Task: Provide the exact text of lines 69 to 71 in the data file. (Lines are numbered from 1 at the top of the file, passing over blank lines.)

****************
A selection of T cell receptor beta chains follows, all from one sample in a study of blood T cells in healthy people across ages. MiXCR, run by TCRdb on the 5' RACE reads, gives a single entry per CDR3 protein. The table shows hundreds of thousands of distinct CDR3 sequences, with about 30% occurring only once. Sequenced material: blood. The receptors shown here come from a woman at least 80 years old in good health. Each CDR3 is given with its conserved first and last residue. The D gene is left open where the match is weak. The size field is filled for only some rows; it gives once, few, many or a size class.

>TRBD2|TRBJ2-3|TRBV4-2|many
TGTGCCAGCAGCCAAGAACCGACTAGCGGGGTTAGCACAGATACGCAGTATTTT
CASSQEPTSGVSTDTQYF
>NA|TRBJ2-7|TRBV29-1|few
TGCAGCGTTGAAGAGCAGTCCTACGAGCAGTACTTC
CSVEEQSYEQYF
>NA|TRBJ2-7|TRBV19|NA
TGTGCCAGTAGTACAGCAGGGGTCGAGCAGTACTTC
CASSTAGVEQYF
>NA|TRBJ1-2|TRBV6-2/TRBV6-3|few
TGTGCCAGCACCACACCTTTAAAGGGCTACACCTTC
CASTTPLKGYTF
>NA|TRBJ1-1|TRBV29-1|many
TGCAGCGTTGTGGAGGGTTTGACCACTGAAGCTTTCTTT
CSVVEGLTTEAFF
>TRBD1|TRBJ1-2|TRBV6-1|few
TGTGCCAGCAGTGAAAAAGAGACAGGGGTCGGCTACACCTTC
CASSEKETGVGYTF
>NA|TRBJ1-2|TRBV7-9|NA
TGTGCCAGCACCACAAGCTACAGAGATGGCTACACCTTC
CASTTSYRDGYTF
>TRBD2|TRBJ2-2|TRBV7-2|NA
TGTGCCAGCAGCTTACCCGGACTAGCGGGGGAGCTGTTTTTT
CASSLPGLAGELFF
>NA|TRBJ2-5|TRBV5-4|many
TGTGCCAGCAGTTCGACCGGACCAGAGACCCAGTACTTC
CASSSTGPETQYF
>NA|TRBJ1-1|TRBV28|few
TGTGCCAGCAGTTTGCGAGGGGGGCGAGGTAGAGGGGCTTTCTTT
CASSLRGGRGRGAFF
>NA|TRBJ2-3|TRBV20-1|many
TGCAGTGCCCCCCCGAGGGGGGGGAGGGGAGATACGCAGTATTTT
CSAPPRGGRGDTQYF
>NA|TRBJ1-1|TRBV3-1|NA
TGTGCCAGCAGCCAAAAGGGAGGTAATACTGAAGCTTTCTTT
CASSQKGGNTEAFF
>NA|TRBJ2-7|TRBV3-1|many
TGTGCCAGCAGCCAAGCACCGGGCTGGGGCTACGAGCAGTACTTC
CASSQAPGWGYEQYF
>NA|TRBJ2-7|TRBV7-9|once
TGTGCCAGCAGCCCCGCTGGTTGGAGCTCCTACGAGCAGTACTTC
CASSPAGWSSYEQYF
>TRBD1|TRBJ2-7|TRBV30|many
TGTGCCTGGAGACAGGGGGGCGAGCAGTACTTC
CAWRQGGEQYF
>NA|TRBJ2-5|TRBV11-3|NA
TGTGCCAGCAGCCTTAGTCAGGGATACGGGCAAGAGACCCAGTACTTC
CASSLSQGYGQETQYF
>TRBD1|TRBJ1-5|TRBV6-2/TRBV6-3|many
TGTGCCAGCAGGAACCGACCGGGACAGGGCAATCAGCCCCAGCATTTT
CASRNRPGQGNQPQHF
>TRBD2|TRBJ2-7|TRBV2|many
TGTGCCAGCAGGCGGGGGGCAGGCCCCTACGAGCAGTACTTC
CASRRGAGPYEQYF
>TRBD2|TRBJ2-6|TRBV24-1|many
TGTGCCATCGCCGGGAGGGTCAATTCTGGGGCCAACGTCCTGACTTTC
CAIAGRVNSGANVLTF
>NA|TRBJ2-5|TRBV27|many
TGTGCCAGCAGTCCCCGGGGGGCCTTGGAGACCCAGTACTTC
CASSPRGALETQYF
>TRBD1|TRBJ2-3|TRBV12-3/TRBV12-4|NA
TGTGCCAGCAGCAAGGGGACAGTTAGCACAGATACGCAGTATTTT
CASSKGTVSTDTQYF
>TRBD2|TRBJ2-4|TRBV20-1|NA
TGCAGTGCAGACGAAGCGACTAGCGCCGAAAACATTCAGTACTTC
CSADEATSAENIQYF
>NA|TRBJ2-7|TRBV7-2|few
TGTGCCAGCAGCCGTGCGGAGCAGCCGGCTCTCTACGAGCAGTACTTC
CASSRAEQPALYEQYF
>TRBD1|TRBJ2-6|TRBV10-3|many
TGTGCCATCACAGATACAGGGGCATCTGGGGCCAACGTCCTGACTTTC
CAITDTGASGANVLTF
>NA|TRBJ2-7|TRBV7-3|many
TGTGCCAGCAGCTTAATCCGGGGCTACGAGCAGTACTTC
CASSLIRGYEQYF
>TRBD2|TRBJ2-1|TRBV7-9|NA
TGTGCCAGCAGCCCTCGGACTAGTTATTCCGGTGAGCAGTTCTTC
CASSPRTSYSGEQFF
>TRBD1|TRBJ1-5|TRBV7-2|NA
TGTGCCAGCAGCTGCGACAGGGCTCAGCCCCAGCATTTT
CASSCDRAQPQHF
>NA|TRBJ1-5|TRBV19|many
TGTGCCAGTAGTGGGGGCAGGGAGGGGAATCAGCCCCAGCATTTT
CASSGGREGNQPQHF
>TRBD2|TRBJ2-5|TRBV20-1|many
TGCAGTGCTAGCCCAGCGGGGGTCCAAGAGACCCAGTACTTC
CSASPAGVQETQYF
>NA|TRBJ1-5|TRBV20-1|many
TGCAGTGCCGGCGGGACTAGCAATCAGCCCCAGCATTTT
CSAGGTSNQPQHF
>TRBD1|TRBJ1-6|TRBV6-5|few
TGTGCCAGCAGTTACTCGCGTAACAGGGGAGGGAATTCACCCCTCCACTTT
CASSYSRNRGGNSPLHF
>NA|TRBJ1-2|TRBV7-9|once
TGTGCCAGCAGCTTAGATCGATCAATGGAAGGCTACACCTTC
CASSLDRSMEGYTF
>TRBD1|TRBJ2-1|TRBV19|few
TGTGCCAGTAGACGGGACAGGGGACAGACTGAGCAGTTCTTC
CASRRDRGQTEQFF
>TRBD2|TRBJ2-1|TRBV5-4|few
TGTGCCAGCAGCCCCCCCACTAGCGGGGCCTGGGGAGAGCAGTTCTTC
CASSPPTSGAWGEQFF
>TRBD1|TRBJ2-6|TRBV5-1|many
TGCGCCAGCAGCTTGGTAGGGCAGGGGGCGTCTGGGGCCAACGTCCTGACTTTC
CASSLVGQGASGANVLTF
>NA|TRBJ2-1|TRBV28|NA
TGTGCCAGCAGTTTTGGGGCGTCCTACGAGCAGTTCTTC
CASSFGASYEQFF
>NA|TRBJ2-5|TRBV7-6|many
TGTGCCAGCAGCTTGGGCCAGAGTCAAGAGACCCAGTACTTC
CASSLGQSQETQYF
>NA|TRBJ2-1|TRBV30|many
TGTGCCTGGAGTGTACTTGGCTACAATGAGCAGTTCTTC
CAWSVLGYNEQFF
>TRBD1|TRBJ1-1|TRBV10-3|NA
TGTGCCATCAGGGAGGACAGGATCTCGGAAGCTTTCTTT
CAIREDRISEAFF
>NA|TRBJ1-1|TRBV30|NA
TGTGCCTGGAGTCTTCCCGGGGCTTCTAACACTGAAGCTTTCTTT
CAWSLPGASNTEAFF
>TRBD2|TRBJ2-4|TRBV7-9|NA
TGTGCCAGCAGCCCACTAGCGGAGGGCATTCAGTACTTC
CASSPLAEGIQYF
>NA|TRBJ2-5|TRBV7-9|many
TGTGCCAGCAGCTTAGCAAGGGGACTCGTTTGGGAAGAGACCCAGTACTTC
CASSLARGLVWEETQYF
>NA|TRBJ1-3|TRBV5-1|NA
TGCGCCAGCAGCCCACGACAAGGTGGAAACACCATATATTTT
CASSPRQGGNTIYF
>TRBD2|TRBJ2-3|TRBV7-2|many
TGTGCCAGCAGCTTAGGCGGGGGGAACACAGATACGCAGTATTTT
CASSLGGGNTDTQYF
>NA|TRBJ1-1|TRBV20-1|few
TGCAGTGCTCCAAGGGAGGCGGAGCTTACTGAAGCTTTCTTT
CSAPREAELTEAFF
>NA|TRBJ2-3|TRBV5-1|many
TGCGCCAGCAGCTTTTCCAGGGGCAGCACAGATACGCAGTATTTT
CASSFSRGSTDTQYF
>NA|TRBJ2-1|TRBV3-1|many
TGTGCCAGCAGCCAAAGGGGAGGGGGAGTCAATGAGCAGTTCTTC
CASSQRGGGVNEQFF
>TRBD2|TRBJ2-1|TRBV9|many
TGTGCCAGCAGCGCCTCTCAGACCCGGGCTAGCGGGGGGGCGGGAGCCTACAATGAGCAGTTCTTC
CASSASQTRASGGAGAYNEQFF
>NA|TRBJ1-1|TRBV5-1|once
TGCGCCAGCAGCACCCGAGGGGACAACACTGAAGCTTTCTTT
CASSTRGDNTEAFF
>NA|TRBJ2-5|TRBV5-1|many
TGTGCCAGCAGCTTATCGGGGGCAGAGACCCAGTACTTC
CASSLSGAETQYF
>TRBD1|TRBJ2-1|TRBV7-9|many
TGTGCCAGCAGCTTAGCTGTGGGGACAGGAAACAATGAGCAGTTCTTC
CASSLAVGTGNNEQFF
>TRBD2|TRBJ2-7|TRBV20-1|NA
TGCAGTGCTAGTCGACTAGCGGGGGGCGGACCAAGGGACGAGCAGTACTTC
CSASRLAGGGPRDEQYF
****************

TGTGCCAGCAGCCGTGCGGAGCAGCCGGCTCTCTACGAGCAGTACTTC
CASSRAEQPALYEQYF
>TRBD1|TRBJ2-6|TRBV10-3|many